Google+ Badge BLACK SOCIAL HISTORY

Saturday, 27 September 2014

BLACK SOCIAL HISTORY : AFRO-SIERRA LEONEAN " DR JOHN ANTHONY ROBERTS QC " WAS THE FIRST PERSON OF AFRICAN ANCESTRY TO BE MAD A QC IN ENGLAND AND WALES : GOES INTO TH " HALL OF BLACK HEROES "

                                              BLACK                     SOCIAL                      HISTORY                                                                                                                                                                                                                                                                                                                                                              DR JOHN ANTHONY ROBERTS QC

Dr John Anthony Roberts QCOur Lawyer of the Month is Dr John Anthony Roberts QC. John was born in Sierra Leone on 17 May 1928. His great grandfather Joseph Jenkins Roberts, born in Norfolk, Virginia, USA, was the first President of Liberia, and his grandfather, John Anthony Roberts (Snr.), born in Liberia, was a cable engineer who worked in many countries including Brazil, America and in England, between 1891 and 1892. John’s father, John Anthony Roberts (Jnr.), was a Brazilian, and John’s mother, born in Freetown, Sierra Leone, was a descendant of “liberated” Africans, who chose to return to Africa after the Slave Trade. In the 1940s John worked as a Costs Clerk for Taylor Woodrow in Sierra Leone and then as a Civil Servant.
He was fascinated by airplanes, having seen members of the Royal Air Force (RAF) in Sierra Leone during the Second World War. He came to the UK in 1952 to join the RAF, where he first qualified as an accountant.  Later, he was selected for aircrew duties.  John remained in the RAF until 1962, serving in Europe, the Near East, the Far East and the South Pacific etc.  He was invited by the then Prime Minister of Sierra Leone to work in the Sierra Leone Civil Aviation Service, where he worked in the Air Traffic Control Services Department between 1962 and 1964.
John returned to England in 1964 with his wife, Eulette, a Jamaican and their son Tony, who was born in Sierra Leone. John and Eulette were married in 1961. He worked as Civil Servant in the UK between 1964 and 1969 and in 1966, he started to read law, as he said he: “Loves helping people.” He read law part-time at the Inns of Court School of Law whilst working and was Called to the Bar (Gray’s Inn) in 1969, becoming a Master of Bench in 1996. In 1972 he also became a Member of Lincoln’s Inn.
In 1970 John helped set up Chambers at 9 Stone Buildings, Lincoln’s Inn. In 1975 he left 9 Stone Buildings to set up his own Chambers at 2 Stone Buildings. He ensured that his set of Chambers was fully representative, mixed and diverse with Asian, white and African and Caribbean members. He left 2 Stone Buildings in 1992 when he became a High Court Judge in The Supreme Courts of the British Virgin Islands, and Anguilla, both British West Indies Dependent Territories. He tried many high profile cases, including homicide.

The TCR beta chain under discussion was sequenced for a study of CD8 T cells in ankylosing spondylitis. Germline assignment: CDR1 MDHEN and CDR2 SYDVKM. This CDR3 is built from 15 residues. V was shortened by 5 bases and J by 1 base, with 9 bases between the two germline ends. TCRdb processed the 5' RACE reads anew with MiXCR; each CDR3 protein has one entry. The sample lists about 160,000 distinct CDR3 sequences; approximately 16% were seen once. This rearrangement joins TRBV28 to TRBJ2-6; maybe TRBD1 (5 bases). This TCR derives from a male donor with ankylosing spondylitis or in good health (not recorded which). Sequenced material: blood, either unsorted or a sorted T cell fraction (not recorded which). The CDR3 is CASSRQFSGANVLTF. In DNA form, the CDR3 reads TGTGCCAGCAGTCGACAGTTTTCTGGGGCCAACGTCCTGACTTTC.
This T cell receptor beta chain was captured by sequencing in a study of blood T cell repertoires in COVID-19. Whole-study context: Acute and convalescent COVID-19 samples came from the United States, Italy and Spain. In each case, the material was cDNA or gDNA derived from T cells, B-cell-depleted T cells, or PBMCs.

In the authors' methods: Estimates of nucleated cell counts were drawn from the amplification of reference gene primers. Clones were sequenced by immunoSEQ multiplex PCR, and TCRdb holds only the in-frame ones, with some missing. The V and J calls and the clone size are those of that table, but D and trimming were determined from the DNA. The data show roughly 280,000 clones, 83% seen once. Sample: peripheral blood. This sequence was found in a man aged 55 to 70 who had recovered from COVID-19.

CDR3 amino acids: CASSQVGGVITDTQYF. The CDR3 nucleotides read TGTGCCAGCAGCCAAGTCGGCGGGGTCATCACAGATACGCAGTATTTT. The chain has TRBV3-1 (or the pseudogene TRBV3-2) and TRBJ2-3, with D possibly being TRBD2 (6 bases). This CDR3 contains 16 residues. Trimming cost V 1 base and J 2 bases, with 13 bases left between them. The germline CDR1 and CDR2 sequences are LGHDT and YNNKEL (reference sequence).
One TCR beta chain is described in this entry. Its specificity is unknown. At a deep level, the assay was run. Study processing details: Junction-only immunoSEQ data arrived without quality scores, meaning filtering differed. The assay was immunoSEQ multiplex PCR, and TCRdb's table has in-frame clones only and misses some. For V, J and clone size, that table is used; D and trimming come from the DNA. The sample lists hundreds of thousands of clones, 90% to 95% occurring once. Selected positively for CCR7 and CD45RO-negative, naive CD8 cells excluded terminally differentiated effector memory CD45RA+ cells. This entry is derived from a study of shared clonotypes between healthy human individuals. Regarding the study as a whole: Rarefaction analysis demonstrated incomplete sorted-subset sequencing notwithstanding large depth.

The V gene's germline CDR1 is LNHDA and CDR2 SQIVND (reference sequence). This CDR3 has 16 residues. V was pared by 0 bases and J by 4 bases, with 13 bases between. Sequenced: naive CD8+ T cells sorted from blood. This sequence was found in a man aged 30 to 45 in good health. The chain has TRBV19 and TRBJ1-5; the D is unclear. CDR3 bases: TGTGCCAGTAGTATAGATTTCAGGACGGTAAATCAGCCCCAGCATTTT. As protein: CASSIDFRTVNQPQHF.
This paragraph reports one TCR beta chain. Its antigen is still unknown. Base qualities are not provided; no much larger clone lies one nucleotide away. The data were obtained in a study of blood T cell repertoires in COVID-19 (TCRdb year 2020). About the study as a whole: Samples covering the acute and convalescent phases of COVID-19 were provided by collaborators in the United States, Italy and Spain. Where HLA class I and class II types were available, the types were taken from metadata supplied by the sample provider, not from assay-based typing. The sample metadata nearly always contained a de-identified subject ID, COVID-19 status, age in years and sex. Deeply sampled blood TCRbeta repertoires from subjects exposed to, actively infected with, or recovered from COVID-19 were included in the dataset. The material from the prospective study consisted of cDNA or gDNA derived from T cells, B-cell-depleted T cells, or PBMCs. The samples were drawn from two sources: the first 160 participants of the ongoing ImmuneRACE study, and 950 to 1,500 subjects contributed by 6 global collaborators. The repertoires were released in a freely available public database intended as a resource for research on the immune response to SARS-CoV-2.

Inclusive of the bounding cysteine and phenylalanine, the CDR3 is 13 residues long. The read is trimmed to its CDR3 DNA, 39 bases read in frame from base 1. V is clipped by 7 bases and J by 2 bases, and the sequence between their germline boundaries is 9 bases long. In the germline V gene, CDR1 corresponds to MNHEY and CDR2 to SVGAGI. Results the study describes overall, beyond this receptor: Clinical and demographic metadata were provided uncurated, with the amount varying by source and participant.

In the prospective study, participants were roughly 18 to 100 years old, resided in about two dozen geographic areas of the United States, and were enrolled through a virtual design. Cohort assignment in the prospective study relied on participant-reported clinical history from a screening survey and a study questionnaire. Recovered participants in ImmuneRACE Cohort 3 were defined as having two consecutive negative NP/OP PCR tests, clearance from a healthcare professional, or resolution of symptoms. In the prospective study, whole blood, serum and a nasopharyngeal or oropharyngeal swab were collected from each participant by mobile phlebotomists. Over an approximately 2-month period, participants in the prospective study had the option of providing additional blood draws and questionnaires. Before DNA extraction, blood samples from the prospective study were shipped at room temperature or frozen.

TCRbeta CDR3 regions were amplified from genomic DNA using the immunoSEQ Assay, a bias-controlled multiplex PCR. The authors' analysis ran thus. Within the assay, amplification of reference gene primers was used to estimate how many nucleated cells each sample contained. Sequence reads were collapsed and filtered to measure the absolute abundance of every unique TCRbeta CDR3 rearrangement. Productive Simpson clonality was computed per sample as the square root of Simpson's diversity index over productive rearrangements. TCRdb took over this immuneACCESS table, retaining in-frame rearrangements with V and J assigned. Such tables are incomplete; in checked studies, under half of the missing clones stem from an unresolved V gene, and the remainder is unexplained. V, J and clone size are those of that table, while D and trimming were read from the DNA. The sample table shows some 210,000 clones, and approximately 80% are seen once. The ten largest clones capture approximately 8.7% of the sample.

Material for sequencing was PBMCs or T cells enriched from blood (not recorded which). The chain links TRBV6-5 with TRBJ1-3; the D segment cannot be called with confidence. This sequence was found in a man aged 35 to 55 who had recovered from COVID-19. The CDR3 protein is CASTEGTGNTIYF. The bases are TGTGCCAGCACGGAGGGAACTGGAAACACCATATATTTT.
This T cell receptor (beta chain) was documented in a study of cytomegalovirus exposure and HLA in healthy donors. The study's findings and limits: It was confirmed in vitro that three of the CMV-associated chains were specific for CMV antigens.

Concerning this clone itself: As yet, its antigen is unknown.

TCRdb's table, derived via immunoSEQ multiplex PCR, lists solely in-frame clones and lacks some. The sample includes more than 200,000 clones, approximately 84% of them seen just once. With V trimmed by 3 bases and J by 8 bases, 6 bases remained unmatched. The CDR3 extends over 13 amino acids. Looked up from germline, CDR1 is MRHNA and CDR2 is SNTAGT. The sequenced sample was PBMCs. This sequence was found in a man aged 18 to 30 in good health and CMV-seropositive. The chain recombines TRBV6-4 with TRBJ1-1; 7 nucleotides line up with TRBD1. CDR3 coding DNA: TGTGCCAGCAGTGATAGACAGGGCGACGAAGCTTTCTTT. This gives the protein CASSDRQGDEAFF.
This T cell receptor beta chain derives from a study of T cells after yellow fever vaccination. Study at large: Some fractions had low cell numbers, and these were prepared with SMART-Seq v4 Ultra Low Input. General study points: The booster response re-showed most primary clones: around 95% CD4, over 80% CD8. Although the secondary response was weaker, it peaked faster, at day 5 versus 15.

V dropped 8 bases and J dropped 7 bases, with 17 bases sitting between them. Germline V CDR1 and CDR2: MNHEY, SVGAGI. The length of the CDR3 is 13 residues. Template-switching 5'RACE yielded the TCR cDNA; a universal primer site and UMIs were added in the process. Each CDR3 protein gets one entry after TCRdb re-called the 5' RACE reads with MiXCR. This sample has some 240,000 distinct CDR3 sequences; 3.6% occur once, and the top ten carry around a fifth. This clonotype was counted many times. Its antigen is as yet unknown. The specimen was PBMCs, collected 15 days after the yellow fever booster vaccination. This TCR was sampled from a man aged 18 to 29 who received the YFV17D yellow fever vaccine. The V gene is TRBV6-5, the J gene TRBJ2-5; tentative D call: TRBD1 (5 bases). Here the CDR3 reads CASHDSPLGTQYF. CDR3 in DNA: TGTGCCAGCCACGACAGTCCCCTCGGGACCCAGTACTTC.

John was made an Assistant Recorder (a part-time judge of the Crown Court) in 1983 and became a Recorder in 1987. In 1988, John became the first person of African ancestry to be appointed a Queen’s Counsel at the English Bar.
Apart from the English Bar, John has also been called to the Bars of 10 other countries: Jamaica (1973), Sierra Leone (1975), Trinidad & Tobago (1978), Bahamas (1984), St Kitts & Nevis (1988), Antigua (2002), Barbados (2002), Bermuda (2003), Anguilla (2006) and Grenada (2007). This may well be a record.
He was made a Bencher of the Council of Legal Education in Sierra Leone in 1990. Between 1990 and 1992 he was a tutor at the Inns of Court School of Law in London, concentrating on Advocacy.
John was a former President of the British West Indian Ex-Servicemen and Ex-Service Women’s Association and former joint President of the British Caribbean Association, UK.
In 1991 he was made an Honorary Citizen of Atlanta, Georgia, USA. He became a Freeman of the City of London in 1996, made an Honorary Citizen of the British Virgin Islands in 2000 and then awarded an Honorary Doctorate at City University in 1996.
In 1998, aged 70, John retired from the Bench as a Recorder, as is the requirement. He was 80 in May this year and recently retired from private practice. He is a  fellow of the Chartered Institute of Arbitrators and still sits as an arbitrator and remains a door tenant at Warwick Court Chambers.
He is a John is a keen pianist, organist, guitarist and choir singer and a firm believer that “you are never too old to learn”. He loves reading, dancing and music. He is a member of the Guild of Freemen, a former boxer and sprinter in the RAF, who enjoys flying light aircrafts (which he gave up a few years ago).
John became a “first” in a few categories:
  • The first known person of African ancestry to be the Head of his Chambers in England and Wales
  • The first person of African ancestry to be made a QC in England and Wales
  • The first person of African ancestry to be made a Recorder of the Crown Court in England and Wales
  • The first person of African ancestry be appointed by the British Government to a dependent territories as a High Court Judge of the Supreme Courts of the British Virgin Islands, and Anguilla,  British West Indies.
  • The first Head of Chambers to allegedly accept seven female barristers at one time in 1975. A record during that era.
When interviewed live by Segun Osuntokun at the BLD Black History Month Event in October 2006 hosted by Clifford Chance, his account of some of his experiences in the RAF and at the Bar brought the house down and left everyone, including the keynote speaker, Shami Chakrabarti, in stitches.
John has been married for almost 47 and has a son, Tony, a 16-year-old grand-daughter Lauren, a 13- year-old grandson and a daughter-in-law, Sandra.